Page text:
Payment
Payment is made to the practitioner before, during and after the operation, to ensure the best service.
This payment, either in kind or cash, is a vital source of livelihood for the FGM practitioners. Focus group
discussion indicated that one became a practitioner either by learning the skill from one’s mother or
relative or after being trained as health personnel (CHWs, midwives). The practitioners are paid US $ 5-
15 per girl for Sunna type circumcision and pharaonic respectively. The price also depends on the
economic well-being of the family of girl. Some families are willing to pay much more as a token of
appreciation for the service.



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Interviews with practitioners indicated that they had reasonable knowledge on the short and long term
effects of FGM, but mainly continue to practice for economic gains.
Payment in kind was made in form of goats, foodstuffs or any valuable in appreciation. Most of the
practitioners interviewed perceived this as a business and were ready to do anything to get the money.
Several organized what they termed as “outreach’ to other villages and towns in order to maximize their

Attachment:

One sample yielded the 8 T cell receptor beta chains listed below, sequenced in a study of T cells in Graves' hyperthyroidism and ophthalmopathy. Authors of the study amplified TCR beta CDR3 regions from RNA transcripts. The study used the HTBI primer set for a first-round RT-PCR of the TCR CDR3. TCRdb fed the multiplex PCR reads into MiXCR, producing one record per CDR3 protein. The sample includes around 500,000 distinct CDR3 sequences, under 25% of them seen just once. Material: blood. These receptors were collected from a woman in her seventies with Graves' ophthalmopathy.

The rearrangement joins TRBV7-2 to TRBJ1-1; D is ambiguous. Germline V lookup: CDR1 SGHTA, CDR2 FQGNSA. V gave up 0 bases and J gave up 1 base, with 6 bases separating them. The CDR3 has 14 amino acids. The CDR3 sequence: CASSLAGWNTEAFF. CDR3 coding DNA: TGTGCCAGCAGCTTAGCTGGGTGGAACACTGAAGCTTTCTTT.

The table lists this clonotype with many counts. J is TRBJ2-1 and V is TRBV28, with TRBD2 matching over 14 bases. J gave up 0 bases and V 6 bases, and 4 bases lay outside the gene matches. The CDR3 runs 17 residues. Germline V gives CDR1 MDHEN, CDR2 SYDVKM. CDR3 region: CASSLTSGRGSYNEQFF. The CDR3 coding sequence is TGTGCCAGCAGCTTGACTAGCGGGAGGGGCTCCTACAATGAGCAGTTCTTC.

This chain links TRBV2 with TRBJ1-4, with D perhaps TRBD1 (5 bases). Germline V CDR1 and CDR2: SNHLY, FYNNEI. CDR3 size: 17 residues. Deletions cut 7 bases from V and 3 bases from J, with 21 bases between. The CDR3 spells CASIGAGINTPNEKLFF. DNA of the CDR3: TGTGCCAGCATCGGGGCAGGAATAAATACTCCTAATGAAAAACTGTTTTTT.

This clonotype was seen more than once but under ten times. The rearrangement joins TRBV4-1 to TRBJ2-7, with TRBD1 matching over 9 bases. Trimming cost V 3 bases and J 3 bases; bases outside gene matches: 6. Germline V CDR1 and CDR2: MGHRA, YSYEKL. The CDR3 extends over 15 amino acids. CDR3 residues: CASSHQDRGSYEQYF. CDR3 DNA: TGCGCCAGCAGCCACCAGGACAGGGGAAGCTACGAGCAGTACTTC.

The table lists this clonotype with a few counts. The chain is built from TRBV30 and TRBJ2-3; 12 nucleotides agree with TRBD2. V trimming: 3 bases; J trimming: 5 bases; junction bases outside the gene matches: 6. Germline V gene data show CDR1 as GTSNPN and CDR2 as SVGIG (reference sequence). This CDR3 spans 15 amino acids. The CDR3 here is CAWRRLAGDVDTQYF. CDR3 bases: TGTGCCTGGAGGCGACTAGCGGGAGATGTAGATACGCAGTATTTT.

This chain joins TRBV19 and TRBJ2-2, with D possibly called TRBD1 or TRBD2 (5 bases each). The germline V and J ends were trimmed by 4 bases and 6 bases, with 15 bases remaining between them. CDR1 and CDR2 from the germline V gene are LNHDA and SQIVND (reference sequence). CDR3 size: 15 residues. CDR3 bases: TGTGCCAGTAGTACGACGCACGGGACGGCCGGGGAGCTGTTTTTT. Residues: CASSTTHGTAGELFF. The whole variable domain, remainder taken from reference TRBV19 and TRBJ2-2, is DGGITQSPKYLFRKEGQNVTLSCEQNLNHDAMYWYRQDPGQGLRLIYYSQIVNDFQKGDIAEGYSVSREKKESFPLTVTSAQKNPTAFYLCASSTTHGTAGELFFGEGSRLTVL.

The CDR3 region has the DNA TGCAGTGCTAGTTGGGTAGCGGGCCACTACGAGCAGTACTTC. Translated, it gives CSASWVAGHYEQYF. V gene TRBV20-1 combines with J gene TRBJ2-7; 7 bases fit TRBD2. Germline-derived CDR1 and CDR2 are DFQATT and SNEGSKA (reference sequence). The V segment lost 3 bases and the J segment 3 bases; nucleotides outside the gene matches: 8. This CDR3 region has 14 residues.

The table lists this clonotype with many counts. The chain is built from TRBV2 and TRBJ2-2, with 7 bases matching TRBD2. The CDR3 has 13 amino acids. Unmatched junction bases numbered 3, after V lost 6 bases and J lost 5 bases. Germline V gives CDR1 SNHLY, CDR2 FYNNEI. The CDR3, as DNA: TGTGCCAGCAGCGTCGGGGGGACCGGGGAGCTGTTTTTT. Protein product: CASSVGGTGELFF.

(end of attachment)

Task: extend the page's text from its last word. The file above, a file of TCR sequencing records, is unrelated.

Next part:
gains.


Continuation of FGM
Should FGM continue to be practiced?
81.6% of the respondents were in favour of the continuation of FGM in the community while only 18.6%
support eradication of FGM in the community as indicated in the table below. Among the most notable
reasons mentioned by those in favour of continuation of FGM were; Islamic requirement, removal of
dirty genitalia, good traditions, enhance social acceptance and preserves virginity and hence enhance
dignity of the family of the girl. Focus group discussions with men also indicated that circumcised girls
are clean and have obeyed the religion and also men were willing to pay more pride price when a girl’s
virginity has been preserved.
Circumcised girls and especially those who had undergone pharoanic type (infibulations) were mostly
preferred for marriage for other mild forms of circumcision are associated with promiscuity. “How can
you be sure the girl is pure and virgin, when you find everything can go in and out!” remarked several of
the respondents




                                                                                    24 P a g e
 Table 12: Why FGM should continue to be practiced
 in your community

 Response                    Frequency    Percentage
 Good tradition              59           16.1
 Social acceptance           20           5.4
 Cleanliness                 41           11.2
 Easy delivery               23           6.3
 Important rite              32           8.7
 brings honour to family     35           9.5
 Gifts are received          5            1.4
 learning opportunity        15           4.1
 preserves virginity         58           15.8